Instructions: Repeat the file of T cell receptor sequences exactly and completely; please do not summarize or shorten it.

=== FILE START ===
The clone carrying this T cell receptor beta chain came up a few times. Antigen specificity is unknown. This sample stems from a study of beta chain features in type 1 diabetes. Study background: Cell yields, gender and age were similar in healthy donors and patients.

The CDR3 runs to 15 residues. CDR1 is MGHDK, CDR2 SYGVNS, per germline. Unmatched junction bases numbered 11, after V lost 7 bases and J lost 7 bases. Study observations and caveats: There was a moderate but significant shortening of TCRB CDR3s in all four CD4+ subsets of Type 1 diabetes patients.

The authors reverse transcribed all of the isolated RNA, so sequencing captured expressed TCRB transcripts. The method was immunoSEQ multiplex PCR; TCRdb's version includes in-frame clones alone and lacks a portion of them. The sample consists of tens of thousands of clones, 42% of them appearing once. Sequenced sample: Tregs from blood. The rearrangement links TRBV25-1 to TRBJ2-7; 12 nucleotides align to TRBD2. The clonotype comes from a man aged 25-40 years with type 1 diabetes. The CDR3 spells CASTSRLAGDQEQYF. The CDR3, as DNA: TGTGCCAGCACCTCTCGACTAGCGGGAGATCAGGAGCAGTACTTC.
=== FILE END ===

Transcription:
The clone carrying this T cell receptor beta chain came up a few times. Antigen specificity is unknown. This sample stems from a study of beta chain features in type 1 diabetes. Study background: Cell yields, gender and age were similar in healthy donors and patients.

The CDR3 runs to 15 residues. CDR1 is MGHDK, CDR2 SYGVNS, per germline. Unmatched junction bases numbered 11, after V lost 7 bases and J lost 7 bases. Study observations and caveats: There was a moderate but significant shortening of TCRB CDR3s in all four CD4+ subsets of Type 1 diabetes patients.

The authors reverse transcribed all of the isolated RNA, so sequencing captured expressed TCRB transcripts. The method was immunoSEQ multiplex PCR; TCRdb's version includes in-frame clones alone and lacks a portion of them. The sample consists of tens of thousands of clones, 42% of them appearing once. Sequenced sample: Tregs from blood. The rearrangement links TRBV25-1 to TRBJ2-7; 12 nucleotides align to TRBD2. The clonotype comes from a man aged 25-40 years with type 1 diabetes. The CDR3 spells CASTSRLAGDQEQYF. The CDR3, as DNA: TGTGCCAGCACCTCTCGACTAGCGGGAGATCAGGAGCAGTACTTC.